How do the branches arise from the brachial plexus?
Each cord splits into 2 terminal branches at the level of inferior border of pectoralis minor –
a. Posterior cord: C5-T1
- Axillary nerve (C5-C6)
- Radial nerve (C5-T1)
b. Lateral and medial cord (C5-C7 and C8-T1 respectively): together form “M” like structure.
- Center leg of “M” (combination of branches from lateral and medial cords) = Median nerve (C5-T1)
- Lateral leg of “M” (branch from lateral cord) = Musculocutanoeus nerve (C5-C7)
- Medial leg of “M” (branch from medial cord) = Ulnar nerve (C8-T1)
Other branches from the cords:
- Lateral cord: Lateral pectoral nerve (C5-C7)
- Medial cord:
- Medial pectoral nerve (C8-T1)
- Medial cutaneous nerve of arm (C8-T1)
- Medial cutaneous nerve of forearm (C8-T1)
- Posterior cord:
- Upper and Lower subscapular nerve (C5-C6)
- Thoracodorsal nerve (C6-C8)
Divisions are branchless.
a. From upper trunk:
- Suprascapular nerve (clinically significant) – C5, C6
- Nerve to subclavius (clinically not significant)
b. From roots:
- C3-C5: Phrenic nerve
- C5-C7: Long thoracic nerve
- C5: Dorsal scapular nerve
|Dorsal scapular (C5)||Rhomboid||Stabilization of scapula|
|Long thoracic (C5)||Serratus anterior||Abduction of scapula|
|Suprascapular (C5)||Supraspinatus Infraspinatus||Abduction of shoulder External rotation of shoulder|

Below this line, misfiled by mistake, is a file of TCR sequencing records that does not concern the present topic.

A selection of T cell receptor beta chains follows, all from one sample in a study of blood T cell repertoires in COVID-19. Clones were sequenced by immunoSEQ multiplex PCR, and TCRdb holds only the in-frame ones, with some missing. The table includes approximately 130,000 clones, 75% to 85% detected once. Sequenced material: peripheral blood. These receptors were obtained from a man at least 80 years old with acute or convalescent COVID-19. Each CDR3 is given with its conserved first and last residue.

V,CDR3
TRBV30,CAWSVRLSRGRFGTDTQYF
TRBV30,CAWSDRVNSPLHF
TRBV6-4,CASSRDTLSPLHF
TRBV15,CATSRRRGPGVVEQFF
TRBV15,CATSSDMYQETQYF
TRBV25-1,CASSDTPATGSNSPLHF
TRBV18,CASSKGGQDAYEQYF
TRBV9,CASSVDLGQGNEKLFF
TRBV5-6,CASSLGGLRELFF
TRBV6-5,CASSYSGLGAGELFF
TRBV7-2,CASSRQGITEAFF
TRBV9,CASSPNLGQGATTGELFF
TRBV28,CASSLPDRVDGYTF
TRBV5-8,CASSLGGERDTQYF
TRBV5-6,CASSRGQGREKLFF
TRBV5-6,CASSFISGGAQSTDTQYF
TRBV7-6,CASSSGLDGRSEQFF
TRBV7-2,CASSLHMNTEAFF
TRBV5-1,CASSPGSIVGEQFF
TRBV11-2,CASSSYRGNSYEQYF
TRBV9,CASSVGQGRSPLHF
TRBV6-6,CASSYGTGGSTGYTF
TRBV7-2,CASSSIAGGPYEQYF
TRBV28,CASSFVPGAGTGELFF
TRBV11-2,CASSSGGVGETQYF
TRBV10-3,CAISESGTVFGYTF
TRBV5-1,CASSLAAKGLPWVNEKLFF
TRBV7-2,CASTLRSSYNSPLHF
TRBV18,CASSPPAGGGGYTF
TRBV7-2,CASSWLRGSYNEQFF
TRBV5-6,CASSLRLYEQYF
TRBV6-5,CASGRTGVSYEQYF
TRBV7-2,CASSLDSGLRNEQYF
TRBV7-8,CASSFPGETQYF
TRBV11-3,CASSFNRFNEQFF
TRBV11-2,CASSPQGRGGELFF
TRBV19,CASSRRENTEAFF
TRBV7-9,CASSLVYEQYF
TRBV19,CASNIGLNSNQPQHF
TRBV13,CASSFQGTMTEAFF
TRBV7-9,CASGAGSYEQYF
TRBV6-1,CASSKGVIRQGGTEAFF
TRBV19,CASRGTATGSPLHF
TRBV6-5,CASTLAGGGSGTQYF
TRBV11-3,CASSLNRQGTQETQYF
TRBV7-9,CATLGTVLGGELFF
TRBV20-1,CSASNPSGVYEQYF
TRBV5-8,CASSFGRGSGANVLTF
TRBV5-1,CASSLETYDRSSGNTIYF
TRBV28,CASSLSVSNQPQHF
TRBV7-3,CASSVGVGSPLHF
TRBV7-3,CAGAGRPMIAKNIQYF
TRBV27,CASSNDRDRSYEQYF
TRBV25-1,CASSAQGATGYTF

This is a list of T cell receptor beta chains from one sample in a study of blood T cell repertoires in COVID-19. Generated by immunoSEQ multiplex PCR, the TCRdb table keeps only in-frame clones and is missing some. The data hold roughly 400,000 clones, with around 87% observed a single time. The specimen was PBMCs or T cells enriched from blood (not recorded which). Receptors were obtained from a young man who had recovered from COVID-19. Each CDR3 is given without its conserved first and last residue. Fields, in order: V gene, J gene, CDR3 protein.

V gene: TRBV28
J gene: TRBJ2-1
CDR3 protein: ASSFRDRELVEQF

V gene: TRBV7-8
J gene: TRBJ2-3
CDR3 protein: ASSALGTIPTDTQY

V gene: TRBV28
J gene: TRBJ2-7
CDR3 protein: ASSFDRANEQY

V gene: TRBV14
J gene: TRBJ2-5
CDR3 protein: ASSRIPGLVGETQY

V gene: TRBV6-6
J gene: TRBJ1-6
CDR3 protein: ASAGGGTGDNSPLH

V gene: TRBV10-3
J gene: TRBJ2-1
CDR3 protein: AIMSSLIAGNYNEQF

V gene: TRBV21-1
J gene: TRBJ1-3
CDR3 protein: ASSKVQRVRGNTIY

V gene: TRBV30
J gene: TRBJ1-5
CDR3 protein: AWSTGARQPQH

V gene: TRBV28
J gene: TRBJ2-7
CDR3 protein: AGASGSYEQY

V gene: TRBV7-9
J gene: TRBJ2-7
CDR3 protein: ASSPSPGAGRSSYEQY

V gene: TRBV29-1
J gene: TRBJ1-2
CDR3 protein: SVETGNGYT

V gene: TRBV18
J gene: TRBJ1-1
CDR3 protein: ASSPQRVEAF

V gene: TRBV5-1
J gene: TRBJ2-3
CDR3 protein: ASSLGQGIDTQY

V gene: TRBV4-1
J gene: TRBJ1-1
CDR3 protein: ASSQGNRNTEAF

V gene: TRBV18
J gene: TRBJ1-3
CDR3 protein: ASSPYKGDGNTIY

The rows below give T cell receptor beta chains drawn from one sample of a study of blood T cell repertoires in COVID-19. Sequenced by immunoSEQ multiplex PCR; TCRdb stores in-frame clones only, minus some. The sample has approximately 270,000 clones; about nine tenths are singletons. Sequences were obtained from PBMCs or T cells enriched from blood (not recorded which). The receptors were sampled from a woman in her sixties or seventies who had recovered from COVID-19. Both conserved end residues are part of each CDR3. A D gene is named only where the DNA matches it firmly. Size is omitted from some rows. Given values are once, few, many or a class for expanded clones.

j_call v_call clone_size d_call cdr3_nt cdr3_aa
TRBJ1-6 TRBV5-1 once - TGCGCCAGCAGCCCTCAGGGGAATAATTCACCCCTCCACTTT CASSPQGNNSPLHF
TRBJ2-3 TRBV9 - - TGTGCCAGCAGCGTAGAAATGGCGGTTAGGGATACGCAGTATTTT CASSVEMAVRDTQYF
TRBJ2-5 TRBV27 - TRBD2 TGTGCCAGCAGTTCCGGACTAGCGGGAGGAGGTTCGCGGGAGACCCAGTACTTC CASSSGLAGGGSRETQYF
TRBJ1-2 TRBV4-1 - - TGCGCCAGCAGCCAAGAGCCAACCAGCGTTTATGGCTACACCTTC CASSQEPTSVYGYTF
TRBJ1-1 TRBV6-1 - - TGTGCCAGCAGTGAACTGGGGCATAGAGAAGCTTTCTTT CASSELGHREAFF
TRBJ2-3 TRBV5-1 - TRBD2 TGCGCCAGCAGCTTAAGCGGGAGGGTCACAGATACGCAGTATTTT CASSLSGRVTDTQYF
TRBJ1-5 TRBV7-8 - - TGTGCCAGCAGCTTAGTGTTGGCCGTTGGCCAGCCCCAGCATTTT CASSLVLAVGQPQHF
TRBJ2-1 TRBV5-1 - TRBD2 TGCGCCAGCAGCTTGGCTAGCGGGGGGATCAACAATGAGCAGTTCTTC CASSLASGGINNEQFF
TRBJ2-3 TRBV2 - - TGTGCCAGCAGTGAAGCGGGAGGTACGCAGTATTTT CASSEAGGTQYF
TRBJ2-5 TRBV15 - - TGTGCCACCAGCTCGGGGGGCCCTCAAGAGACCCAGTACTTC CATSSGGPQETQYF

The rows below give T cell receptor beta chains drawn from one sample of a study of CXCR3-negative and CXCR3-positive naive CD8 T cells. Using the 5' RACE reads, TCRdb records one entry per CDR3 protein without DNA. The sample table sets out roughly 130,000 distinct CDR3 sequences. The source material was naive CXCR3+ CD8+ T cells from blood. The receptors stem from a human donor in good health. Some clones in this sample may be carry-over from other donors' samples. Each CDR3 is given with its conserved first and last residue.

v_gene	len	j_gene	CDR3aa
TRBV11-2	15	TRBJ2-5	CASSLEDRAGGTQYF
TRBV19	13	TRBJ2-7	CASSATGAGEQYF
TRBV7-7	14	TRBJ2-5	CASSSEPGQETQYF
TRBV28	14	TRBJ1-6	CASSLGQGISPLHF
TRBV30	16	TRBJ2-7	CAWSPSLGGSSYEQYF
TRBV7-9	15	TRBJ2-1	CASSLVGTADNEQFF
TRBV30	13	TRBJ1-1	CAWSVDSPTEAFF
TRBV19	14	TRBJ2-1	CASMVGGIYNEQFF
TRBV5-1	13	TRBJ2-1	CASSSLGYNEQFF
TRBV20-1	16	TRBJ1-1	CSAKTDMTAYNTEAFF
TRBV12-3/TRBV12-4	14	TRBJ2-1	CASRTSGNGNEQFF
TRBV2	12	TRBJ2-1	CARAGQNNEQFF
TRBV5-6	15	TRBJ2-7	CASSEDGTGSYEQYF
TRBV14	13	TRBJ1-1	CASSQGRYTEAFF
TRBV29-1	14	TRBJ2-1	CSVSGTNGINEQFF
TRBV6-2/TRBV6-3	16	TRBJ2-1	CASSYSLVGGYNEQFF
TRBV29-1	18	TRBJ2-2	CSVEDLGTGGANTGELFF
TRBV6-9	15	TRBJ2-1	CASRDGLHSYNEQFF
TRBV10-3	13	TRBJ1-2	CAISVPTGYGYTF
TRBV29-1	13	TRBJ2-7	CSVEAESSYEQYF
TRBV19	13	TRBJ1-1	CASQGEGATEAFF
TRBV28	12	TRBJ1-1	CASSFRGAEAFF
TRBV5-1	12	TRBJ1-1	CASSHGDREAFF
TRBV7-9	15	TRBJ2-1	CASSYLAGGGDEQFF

|Medial (C8) and lateral pectoral (C7)||Pectoralis major||Adducts the shoulder|
|Pectoralis minor||Stabilizes the scapula|
|Subscapular (C5)||Subscapularis and teres major||Internal rotation of shoulder|
|Thoracodorsal (C7)||Latissimus dorsi||Adduction of shoulder|
|Musculocutaneous (C5)||Biceps brachii and brachialis||Flexion of elbow|
|Ulnar (C8, T1)||Flexor carpi ulnaris|
Intrinsic muscles of hand
|Flexion of wrist and fingers|
Abduction of fingers
|Median (C6, C7, C8, T1)||Pronators of forearm|
Flexors of wrist and fingers
|Pronation of forearm|
Flexion of wrist and fingers
|Radial (C6, C7, C8)||Supinator|
Extensors of wrist and fingers
|Supination of forearm|
Extension of elbow, wrist, and fingers
|Axillary (C5)||Deltoid and teres minor||Abduction of shoulder|
Anatomical Variations of Brachial Plexus
Normal (77%): C5-T1
Prefixed (22%): C4-C8 + reduced contribution from T1
Postfixed (1%): C6-T2 + reduced contribution from C5
Some Ridiculous Mnemonics to help you cram Brachial Plexus
Terminal branches: MARMU (or Most Alcoholics Must Really Urinate)
- Musculocutanoeus nerve
- Axillary nerve
- Radial nerve
- Median nerve
- Ulnar nerve
Lateral cord branches: LML (or Lucy Loves Me)
- Lateral pectoral nerve
- Musculocutaneou nerve
- Lateral root of median nerve
Medial cord branches: MMMUM (Most Medical Men Use Morphine)
- Medial pectoral nerve
- Medial cutaneous nerve or arm
- Medial cutaneous nerve of forearm
- Ulnar nerve
- Medial root of median nerve
Posterior cord branches: ULTRA
- Upper subscapular nerve
- Lower subscapular nerve
- Thoracodorsal nerve
- Radial nerve
- Axillary nerve
5,6,7 raise your arms to heaven: Serratus anterior is supplied by Long Thoracic Nerve which arises from C5-C7 root.
Root values of terminal branches: 3 musketeers assassinated 5 rates, 5 mice and 2 unicorns.
- 3 musketeers: Musculocutaneous nerve (C5, C6, C7)
- Assasinated: Axillary nerve (C5-C6)
- 5 rats: Radial nere (C5, C6, C7, C8, T1)
- 5 mice: Median nerve (C5, C6, C7, C8, T1)
- 2 unicorns: Ulnar nerve (C8, T1)
See the images here for better understanding: http://www.stritch.luc.edu/lumen/meded/grossanatomy/2013_2014/revisedbp14/revisedbp14_print.html